Africa

Kidnapping in Nigeria Rose By 169% in Two Years – US Report

The United States Institute of Peace (USIP) has revealed that the rate of kidnapping across Nigeria has increased by 169 per cent in two years.

In a report posted on its website titled: “Six Alternative Ways to Measure Peace in Nigeria”, which is part of its ongoing research to understand how Nigeria measures peace, USIP stated that when measured by death toll, Nigeria seems beset by violence.

USIP’s team went in search of how people in Bauchi, Kaduna, Nasarawa and Plateau states define peace and found out that respondents understand peace as being more than the absence of violence and insecurity.

The research discovered that there is substantial evidence that violence in Nigeria is highly gendered and women value the absence of violence and insecurity as an indicator of peace more than men.

The Institute attributed the increasing rate of insecurity to poor performance of security agencies which it says has caused Nigerians to resort to self-help by setting up vigilante groups without minding the disadvantages.

“When measured by the death toll, Nigeria seems beset by violence. By some accounts, the COVID-19 pandemic has made experiences of violence even more common — notably, Nigeria recorded a 169 per cent increase in abductions between 2019 and 2020.

“We went in search of how people in the states of Bauchi, Kaduna, Nasarawa and Plateau define peace and we found out that respondents understand peace as being more than the absence of violence and insecurity. While many respondents equate peace with the absence of direct violence and insecurity — adopting a classical definition of “negative peace” — this is by no means their only understanding of peace. For example, more than 70 per cent of survey respondents in Kaduna State felt that peace meant having “good relations with my neighbors and/or in the community.”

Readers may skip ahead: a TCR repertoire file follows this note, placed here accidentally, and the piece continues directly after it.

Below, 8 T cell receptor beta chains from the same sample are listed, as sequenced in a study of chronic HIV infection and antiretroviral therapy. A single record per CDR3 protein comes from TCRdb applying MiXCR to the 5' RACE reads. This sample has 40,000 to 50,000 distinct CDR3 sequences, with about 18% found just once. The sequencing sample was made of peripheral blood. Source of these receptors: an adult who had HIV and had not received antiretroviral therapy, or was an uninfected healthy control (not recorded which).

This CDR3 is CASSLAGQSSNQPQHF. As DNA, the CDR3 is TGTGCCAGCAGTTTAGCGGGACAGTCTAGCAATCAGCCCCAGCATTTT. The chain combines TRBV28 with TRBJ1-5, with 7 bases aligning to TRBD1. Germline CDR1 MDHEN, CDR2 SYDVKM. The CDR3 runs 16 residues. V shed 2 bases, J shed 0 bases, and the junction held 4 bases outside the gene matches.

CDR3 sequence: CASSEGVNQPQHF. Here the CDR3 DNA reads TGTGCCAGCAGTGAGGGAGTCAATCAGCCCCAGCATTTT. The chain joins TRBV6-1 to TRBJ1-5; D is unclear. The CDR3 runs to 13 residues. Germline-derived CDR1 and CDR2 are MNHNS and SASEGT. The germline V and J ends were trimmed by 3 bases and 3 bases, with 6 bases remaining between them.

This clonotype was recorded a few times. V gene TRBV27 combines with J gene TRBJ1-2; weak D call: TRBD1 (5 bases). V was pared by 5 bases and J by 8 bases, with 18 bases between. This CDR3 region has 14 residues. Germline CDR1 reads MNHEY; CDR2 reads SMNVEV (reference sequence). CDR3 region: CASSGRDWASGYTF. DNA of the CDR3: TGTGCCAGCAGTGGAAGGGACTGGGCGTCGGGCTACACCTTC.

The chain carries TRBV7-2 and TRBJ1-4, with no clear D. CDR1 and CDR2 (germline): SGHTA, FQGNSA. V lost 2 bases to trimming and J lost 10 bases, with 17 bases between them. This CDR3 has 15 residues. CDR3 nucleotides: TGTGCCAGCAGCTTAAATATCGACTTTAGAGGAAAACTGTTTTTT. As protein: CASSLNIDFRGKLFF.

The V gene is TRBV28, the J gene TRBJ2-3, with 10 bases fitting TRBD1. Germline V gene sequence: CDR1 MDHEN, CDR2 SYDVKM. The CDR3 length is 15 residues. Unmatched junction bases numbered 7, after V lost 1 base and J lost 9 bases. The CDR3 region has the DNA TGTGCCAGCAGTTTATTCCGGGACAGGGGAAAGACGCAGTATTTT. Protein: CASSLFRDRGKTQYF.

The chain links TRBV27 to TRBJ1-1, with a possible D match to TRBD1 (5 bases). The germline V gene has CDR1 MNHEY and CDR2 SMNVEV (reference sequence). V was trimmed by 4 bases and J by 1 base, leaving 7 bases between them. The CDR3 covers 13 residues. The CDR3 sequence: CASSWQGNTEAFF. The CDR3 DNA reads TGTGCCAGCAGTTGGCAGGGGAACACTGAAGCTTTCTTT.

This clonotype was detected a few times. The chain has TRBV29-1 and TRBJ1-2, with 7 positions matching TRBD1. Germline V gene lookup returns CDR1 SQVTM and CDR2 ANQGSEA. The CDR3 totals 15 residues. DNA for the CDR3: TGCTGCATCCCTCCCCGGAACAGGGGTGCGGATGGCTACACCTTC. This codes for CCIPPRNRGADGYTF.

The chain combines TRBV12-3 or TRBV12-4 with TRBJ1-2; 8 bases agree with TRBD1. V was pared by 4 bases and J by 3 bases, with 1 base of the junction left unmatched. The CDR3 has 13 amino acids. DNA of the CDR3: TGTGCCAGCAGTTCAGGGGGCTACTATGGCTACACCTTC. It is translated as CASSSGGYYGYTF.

“Our research finds a correlation between those who have had difficulty in getting police assistance and perceptions of police presence being associated with insecurity, even if their interaction with the police was unrelated to insecurity. Of respondents indicating that they had requested assistance from the police in the past 12 months, 64 per cent of those who rated their experience of getting police assistance as “difficult” or “very difficult” felt that the visible presence of the police meant that there was insecurity, versus only 21 per cent of such respondents who felt security was good when the police were visible. This echoes earlier survey research that showed that victims of insecurity were less trusting of state institutions.

“There is strong support for vigilante groups. While many observers have concerns about the accountability and discipline of these vigilantes, and there is limited oversight over their activities, Nigerians who participated in this research express strong support for vigilante groups. More than eight in 10 respondents in all the surveyed states agreed that “vigilantes make a positive contribution to security in Nigeria.”

“Less than one in 10 respondents agreed that “vigilantes make a negative contribution to security in Nigeria.” The poor performance of the state’s security actors has sent Nigerians, across all states and genders, to look for alternatives such as vigilantes, despite the drawbacks,” the report stated.

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